The results of this study demonstrated a significant decrease in the intensity of BPPV two months after treatment in all groups irrespective to serum 25-OHD status. Thereafter, improvement persisted in vitamin D sufficient and vitamin treated groups but regressed to baseline value in vitamin D deficient group. Based on the results of this study, Espley’s therapy is effective in the treatment of BPPV for a short time period but persistent of improvement requires normalization of serum vitamin D in those who have vitamin D deficiency. Therefore, rehabilitation therapy in vitamin D deficient patients exerts a short-term beneficial effect but correction of deficiency with supplemental vitamin D confers additional benefits for loger period. Several observations support the results of this study. Talal et al. in a follow-up study of vitamin D deficient patients demonstrated that raising serum 25-OHD > 10 ng/ml increase in serum 25-OHD by treatment significantly decreased the recurrences as well as the number of BPPV attacks as compared with those who had less than 10 ng/ml increment (18). Jeong et al. showed that in patients with serum vitamin D between 10-20 ng/ml, the risk of BPPV increases 3.8 times, whereas, in patients with serum vitamin D, less than 10 ng/ ml, the risk increases by odds of 23 (19).

The beneficial effect of vitamin D therapy on severity of BPPV may be attributed to direct effect of vitamin D on vestibular system or indirect effect of vitamin D, on muscle strength, fall, balance and musculoskeletal system (20, 9, 10, 21). Serum concentrations of 25-OHD > 30 ng/mL were consistently associated with improvement in muscle strength and balance. This may explain the mechanistic basis of fall prevention with higher doses of vitamin D. Optimal fall prevention has been found in studies that achieved mean serum 25-OHD up to 75 - 100 nmol/L, whereas serum 25-OHD < 60 nmol/L did not reduce falls (22). Muscle weakness and balance disorder have a role in completing vertiginous attacks.Therefore strengthening effect of vitamin D on muscle may exert some beneficial effects on vertiginous attacks (23, 24).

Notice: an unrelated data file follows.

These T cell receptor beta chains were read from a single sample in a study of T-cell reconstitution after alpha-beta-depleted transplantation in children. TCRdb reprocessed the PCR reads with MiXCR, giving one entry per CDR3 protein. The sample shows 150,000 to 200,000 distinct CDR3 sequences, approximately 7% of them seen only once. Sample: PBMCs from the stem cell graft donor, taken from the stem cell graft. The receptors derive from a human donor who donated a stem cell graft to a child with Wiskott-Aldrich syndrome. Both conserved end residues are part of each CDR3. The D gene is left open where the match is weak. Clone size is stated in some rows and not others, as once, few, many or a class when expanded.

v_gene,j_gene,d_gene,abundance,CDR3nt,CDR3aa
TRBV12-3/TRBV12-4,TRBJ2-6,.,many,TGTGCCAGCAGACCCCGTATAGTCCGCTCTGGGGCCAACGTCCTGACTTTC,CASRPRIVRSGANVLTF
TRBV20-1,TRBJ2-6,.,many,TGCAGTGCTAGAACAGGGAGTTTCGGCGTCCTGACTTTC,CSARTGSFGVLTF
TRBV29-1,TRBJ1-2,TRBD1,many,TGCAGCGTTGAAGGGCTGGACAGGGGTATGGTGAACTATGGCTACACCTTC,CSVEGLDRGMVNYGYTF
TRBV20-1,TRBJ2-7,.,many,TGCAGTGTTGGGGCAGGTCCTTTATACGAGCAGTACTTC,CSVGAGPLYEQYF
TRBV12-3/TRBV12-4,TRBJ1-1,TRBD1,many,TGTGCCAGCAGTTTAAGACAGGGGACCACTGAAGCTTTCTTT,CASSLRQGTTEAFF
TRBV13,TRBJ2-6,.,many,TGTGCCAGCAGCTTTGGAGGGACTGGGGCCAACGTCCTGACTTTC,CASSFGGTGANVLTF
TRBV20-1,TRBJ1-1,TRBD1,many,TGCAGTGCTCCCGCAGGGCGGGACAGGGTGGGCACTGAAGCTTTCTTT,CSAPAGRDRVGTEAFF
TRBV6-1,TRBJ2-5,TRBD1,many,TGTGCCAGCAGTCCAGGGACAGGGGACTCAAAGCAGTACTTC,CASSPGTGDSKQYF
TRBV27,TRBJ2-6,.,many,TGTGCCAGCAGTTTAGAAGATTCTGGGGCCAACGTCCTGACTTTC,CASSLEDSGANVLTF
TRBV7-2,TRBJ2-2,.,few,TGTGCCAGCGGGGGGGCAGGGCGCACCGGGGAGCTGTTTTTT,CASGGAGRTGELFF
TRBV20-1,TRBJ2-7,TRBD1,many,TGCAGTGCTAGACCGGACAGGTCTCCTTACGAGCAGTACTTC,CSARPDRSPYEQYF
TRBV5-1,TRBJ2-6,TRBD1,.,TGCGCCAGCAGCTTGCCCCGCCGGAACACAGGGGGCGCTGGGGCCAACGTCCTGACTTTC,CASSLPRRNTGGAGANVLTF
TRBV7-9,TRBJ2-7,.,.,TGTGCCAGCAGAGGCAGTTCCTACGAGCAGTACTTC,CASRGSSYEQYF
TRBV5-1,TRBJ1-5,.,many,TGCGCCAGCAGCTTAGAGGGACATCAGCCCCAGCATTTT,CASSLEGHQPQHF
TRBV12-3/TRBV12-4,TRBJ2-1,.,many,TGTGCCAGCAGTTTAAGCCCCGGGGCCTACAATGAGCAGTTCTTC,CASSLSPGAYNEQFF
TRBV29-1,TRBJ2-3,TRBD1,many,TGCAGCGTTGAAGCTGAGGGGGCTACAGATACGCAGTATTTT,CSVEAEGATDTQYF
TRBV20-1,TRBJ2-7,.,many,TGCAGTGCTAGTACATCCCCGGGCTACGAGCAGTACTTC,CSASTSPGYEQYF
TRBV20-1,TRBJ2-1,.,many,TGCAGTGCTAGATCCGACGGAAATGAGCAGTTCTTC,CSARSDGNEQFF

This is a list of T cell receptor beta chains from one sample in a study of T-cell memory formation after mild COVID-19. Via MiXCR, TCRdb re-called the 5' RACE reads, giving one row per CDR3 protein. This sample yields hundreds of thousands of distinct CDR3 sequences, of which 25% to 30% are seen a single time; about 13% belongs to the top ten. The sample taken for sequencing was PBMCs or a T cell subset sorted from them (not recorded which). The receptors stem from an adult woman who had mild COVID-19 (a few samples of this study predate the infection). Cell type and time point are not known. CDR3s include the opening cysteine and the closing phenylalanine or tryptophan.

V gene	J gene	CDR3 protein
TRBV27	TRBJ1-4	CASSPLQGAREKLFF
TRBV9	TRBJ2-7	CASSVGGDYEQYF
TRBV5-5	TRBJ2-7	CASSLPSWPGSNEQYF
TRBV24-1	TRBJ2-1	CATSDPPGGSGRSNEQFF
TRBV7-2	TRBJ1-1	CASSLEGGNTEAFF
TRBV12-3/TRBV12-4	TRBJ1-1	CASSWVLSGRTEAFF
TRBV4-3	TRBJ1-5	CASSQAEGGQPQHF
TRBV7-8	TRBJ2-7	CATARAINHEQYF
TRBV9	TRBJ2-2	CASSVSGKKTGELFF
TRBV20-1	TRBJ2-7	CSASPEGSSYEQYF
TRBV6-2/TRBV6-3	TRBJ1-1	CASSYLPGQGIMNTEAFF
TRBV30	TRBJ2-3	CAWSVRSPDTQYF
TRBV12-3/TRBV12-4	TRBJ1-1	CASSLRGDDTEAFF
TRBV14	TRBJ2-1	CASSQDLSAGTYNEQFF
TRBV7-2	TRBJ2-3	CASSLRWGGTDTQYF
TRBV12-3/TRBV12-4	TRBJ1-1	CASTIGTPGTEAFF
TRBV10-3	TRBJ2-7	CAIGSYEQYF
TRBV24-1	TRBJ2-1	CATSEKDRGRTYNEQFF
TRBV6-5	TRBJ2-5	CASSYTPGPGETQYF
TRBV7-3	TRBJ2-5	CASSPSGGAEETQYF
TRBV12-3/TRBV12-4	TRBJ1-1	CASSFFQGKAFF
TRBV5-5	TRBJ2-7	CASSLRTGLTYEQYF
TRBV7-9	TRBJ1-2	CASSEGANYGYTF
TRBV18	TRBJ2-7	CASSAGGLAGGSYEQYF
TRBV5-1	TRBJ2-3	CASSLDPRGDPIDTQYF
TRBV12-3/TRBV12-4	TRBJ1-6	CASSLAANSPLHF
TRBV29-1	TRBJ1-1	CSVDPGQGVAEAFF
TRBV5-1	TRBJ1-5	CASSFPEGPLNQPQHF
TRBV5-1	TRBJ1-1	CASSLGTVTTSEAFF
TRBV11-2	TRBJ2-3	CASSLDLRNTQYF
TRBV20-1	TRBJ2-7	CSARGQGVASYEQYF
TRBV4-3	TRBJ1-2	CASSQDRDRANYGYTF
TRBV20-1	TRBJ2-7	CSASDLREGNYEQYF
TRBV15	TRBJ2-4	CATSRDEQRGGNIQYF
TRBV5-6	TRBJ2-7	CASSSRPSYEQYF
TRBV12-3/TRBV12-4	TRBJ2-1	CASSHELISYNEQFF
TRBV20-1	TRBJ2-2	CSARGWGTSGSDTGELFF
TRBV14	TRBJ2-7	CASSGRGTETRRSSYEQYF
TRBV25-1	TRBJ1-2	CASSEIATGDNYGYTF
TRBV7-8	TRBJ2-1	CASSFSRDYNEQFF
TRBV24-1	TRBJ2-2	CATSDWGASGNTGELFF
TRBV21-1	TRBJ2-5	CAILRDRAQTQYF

In mice, vitamin D receptor deficiency is associated with balance impairment. Similarly, vitamin D deficiency may also predispose humans to impaired balance/posture controls (9). Vitamin D is necessary for calcium and bone hemostasis so there is a correlation between biomarkers of bone turn over and BPPV (25). Low level of vitamin D is associated with both low bone mass and recurrence or development of BPPV (26). In a review of 101 cases, BPPV was more frequent in women at postmenopausal age (9). A systematic review of seven studies demonstrated a positive correlation between low bone mass and BPPVe especially in older women (27). Low bone mass is prevalent during postmenopausal women due to hormonal and reproductive factors (28, 29). The clinical significance of awareness to serum 25-OHD in patients with BPPV is not limited to prevention of BPPV recurrent attacks, but several extraskeletal consequence of vitamin D may improve by raising serum 25-OHD to sufficient levels (1, 2, 5-8, 29-32). This study has several limitations in respect to many comorbidities such as obesity, hypertension, metabolic syndrome and diabetes which are common in the geographic region of this study even in young individuals (33, 34, 35). These conditions may be associated with several nonspecific symptoms mimicking vertigo or differently affect the course of BPPV. However, in one study prevalence of comorbidities in BPPV did not differ with the general population (36). Nonetheless, in another study prevalence of metabolic syndrome was more common among male patients with vertigo as compared with general adult male (37). Nevertheless, the results of this study are less subject to be affected because, distribution of comorbidities is expected to be similar across comparison groups. In conclusion the results of this study indicated that rehabilitation therapy of BPPV in vitamin D deficient state exerts a temporary beneficial effect on severity of BPPV and correction of vitamin D deficiency with supplemental vitamin D reduces recurrent attacks and provide improvement for longer duration. This context requires further longitudinal studies.

Acknowledgments

We thank the Clinical Research Development Unit of Ayatollah Rouhani Hospital of Babol.

Funding: This article is result of Dr Sheikhzadeh Thesis.

Conflict of Interest: There was conflict of Interest.

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Articles from Caspian Journal of Internal Medicine are provided here courtesy of Babol University of Medical Sciences